#WAEA 2105 Convention Thoughts (and Studio Time)

WAEA Art e-times

Published in this month’s WAEA ART e-Times is my article on the 2105 WAEA Convention. I have my article below, but I have also included a link (above) to the e-times so you can read through the whole thing. Having the opportunity to teach in Waterford gives me the great pleasure to have the support of the community, administration, school-board, and fellow staff members (as well as the students – thank you students for your hard work) to challenge the young artists with what it is to be an artist in the 21st century. It’s not about making the pretty pictures, but it’s about the thought and consideration in the choices we make. Art is about the challenges and persistence to get through the difficult tasks. Making art is about the failures and successes, the time BETWEEN artworks that help us grow as artists. Enough already… here’s the article.


P.S. Remember Artists… I’ll be in the art studio at WUHS on Monday and Wednesday this coming week to work – but more importantly to help you out if you are in need of some studio time.


It’s been at least 17 years since my first (and last) WAEA Convention. I took little away from it then in comparison to what I learned this year. Maybe I was too young to truly appreciate what I didn’t know about teaching, students, or learning. Perhaps I was just naive in the ways of education. I just remember that I didn’t walk away with an appreciation of what was offered. As I look back on the 2015 convention, I find myself thinking more on what art education is, what it can be, and what it should should be for today’s student.

WHAT IT IS: Being part of the visual arts are problem solving skills that the arts offer but other academics may not. These skills however are ones that are helpful in the success other fields. Considering the hands on experiences we provide, the act of making allows risk taking and often encourages failure in the search for success that other fields may not. Process over product, something that we and our students rely on to create the world we create.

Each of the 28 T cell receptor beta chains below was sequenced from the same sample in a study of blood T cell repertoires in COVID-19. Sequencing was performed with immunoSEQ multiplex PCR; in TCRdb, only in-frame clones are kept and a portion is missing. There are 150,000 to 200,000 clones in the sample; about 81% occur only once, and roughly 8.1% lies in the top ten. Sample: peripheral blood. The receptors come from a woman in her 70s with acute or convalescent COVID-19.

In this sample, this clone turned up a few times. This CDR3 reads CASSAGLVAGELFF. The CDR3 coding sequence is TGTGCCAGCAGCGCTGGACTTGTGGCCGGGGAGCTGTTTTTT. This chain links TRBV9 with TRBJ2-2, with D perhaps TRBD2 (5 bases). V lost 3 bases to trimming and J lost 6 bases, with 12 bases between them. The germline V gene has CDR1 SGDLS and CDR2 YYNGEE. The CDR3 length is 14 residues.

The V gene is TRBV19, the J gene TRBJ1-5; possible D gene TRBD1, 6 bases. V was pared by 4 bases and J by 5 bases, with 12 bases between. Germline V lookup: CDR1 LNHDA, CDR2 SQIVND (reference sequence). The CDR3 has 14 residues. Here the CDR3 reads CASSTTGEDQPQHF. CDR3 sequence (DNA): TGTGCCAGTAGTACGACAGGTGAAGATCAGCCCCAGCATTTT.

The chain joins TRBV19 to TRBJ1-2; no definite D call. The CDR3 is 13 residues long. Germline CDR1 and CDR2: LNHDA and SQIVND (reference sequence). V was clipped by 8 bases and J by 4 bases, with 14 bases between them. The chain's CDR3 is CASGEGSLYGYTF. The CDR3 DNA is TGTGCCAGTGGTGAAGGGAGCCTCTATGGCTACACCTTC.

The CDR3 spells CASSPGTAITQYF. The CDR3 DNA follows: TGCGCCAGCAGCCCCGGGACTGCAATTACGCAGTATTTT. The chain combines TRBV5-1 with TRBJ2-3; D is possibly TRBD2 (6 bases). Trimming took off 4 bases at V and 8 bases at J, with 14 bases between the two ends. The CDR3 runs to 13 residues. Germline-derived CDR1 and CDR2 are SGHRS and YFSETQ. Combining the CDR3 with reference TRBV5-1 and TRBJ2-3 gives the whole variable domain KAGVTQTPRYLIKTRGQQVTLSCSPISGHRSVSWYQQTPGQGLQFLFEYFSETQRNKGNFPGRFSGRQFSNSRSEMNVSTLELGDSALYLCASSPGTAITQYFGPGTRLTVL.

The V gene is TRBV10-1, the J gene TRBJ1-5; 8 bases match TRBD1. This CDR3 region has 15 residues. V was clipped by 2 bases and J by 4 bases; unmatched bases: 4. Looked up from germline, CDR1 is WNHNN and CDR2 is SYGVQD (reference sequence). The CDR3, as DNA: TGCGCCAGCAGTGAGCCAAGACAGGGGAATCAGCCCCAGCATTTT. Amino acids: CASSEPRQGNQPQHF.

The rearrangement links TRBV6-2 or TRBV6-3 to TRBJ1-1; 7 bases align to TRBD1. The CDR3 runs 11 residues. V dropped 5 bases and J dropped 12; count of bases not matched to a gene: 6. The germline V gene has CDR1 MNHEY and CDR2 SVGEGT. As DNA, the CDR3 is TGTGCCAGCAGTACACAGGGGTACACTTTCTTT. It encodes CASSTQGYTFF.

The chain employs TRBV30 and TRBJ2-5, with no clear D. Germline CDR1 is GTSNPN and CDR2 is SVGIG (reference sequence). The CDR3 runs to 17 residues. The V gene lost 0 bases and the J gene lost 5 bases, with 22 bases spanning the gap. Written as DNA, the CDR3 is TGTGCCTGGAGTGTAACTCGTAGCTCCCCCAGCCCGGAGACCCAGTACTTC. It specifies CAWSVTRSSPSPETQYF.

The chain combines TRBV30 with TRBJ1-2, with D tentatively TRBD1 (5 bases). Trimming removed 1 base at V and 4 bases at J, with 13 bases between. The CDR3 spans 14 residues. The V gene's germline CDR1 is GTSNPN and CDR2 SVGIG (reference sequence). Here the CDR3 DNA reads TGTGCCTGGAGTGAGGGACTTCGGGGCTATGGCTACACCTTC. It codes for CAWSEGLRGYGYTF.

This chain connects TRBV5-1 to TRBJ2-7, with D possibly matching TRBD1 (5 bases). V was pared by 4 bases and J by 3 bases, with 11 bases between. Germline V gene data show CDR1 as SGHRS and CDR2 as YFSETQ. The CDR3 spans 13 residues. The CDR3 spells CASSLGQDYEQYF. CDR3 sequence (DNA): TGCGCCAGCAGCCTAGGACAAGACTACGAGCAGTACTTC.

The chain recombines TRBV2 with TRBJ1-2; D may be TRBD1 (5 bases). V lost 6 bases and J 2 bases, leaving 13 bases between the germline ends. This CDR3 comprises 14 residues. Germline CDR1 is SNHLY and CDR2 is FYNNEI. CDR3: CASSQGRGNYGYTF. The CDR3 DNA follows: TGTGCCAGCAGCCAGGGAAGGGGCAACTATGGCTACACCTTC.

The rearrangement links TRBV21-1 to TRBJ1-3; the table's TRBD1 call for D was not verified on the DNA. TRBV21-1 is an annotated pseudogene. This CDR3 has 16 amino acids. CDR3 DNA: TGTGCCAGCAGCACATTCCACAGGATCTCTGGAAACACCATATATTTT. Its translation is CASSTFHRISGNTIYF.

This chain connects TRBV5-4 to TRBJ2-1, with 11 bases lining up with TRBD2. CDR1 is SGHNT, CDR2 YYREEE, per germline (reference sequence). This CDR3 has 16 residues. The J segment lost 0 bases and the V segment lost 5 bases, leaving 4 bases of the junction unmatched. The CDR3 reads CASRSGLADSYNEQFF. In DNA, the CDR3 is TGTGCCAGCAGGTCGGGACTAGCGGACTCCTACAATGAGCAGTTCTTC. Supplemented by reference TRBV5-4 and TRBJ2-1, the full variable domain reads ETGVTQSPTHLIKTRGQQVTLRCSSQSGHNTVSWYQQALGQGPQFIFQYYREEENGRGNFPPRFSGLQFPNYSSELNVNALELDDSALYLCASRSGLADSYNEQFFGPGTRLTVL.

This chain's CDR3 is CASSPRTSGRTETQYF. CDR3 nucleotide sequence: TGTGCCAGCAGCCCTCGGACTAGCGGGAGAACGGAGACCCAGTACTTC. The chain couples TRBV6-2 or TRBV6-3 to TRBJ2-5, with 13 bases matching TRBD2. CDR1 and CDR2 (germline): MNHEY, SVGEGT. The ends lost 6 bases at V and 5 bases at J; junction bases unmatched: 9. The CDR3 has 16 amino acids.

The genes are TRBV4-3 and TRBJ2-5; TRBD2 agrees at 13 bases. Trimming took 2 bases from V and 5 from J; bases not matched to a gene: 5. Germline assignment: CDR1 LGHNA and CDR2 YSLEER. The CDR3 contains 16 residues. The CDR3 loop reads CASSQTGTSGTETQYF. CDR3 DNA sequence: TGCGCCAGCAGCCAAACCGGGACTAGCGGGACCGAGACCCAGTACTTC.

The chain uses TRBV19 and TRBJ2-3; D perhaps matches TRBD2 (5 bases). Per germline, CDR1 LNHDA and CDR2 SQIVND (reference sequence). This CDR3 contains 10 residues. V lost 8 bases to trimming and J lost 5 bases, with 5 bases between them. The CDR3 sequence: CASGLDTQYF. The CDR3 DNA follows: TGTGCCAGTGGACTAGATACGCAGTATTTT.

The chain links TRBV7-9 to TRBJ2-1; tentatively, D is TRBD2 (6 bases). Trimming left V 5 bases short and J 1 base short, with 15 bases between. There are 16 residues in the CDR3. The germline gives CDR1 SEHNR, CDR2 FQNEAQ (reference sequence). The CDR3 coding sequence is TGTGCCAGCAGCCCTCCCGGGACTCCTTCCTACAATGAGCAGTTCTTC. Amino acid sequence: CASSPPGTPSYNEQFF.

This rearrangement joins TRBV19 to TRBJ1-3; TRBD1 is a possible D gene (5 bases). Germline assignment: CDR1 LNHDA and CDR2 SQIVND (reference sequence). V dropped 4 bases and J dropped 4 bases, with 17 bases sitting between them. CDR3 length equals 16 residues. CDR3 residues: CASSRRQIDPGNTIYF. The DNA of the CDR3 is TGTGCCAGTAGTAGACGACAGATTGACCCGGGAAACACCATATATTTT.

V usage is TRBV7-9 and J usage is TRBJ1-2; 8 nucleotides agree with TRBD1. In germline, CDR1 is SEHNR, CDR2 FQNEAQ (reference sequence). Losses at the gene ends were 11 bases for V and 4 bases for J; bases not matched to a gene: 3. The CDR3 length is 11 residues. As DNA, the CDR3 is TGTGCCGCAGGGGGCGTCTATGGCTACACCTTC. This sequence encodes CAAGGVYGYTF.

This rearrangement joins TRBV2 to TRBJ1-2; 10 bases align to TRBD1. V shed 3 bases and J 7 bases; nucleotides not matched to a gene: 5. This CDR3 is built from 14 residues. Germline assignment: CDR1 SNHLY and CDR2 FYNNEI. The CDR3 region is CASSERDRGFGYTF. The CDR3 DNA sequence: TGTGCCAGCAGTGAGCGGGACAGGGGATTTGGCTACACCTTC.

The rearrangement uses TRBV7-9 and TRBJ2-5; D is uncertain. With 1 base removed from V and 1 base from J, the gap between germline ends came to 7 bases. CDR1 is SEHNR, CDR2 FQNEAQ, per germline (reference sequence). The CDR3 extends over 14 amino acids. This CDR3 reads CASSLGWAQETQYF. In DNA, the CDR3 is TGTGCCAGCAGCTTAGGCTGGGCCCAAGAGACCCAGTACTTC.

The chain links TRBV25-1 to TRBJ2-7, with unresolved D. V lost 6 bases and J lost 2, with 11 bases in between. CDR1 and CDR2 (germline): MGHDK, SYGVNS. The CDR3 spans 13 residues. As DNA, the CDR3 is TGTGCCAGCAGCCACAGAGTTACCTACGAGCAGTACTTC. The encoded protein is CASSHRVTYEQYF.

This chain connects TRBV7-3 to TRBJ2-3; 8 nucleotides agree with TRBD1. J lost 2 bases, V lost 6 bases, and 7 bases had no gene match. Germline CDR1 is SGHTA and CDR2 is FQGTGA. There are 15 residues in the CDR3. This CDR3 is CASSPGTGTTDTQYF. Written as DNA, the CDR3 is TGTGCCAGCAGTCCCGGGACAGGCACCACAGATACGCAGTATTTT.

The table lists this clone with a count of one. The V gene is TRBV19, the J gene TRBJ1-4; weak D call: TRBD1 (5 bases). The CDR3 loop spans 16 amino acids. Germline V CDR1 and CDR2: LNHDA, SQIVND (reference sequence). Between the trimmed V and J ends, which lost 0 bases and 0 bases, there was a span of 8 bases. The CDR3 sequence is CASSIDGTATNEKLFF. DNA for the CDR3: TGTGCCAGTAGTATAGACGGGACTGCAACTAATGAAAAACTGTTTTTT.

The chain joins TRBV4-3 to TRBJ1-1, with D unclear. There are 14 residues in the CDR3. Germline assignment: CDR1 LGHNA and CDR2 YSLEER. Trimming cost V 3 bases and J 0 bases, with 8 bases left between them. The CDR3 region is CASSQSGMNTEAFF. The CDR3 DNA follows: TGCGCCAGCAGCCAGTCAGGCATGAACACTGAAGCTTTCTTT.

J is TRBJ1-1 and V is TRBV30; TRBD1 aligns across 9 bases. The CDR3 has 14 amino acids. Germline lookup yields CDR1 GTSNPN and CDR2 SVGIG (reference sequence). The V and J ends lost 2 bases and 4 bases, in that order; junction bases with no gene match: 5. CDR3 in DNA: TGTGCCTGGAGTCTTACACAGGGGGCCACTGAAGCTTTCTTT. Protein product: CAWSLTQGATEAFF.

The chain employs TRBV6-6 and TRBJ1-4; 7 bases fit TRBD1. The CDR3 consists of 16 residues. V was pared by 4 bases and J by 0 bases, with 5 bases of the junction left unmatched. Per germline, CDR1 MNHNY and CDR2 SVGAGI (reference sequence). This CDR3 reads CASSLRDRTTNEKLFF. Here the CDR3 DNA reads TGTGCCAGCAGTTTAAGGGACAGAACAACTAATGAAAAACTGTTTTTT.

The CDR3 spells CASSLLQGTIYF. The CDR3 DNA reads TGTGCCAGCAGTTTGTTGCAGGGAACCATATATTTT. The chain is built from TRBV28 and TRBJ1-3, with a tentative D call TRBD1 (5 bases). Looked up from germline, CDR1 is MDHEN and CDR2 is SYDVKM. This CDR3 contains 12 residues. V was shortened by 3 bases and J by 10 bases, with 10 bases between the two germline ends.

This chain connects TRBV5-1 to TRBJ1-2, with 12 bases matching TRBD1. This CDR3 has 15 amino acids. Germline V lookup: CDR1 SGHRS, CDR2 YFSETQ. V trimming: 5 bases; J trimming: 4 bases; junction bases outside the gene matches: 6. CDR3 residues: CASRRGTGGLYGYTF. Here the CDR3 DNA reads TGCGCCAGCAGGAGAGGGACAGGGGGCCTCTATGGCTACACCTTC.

WHAT IT CAN BE: Our young artists (and older ones) can become stronger and more thoughtful members of society than their non-art counterparts. I consider the ideas about the National Visual Arts Standards and goal setting as examples. As grown-up artists (mature?), it seems natural that we should know what it takes to make successful, important, engaging art. However, implementing the use of standards and goals can allows for points of departure, reflection, and assessment in making the successful work that gets made. While our artists may not always be making art that changes society, is engaging, or is as successful as they (or we) thought it could be, at the very least it can begin to change the individual on a level that leads to larger changes down the road.

WHAT IT SHOULD BE: Sessions that looked at assessment and rubrics, techniques in art teaching and art making, and even the ever popular PDP, SLO and PPG reminded me how the arts need to make connections that engage with the larger community and (as I mentioned before) society. Seeing the arts out in the big world, not just in the tiny studio, is essential. I often feel that my students, as well as their families, teachers, and the larger community, need to be reminded that there are strong connections between what we do in studio and how it relates to what happens outside of the studio. Art is important in the world.

The arts (visual, musical, theatrical, written, to mention a few) need to be an experience, an encouraging place, an opportunity for experimentation, a happening, an object that encourages self-discovery, creativity, new ways of thinking, and invention that today’s world demands. I look forward to the development of new friendships, and connections that I made at this year’s convention. More importantly however, I look forward to the conversation, collaboration, and art making that inspired me, and in turn my students, from the 2015 WAEA State Convention.

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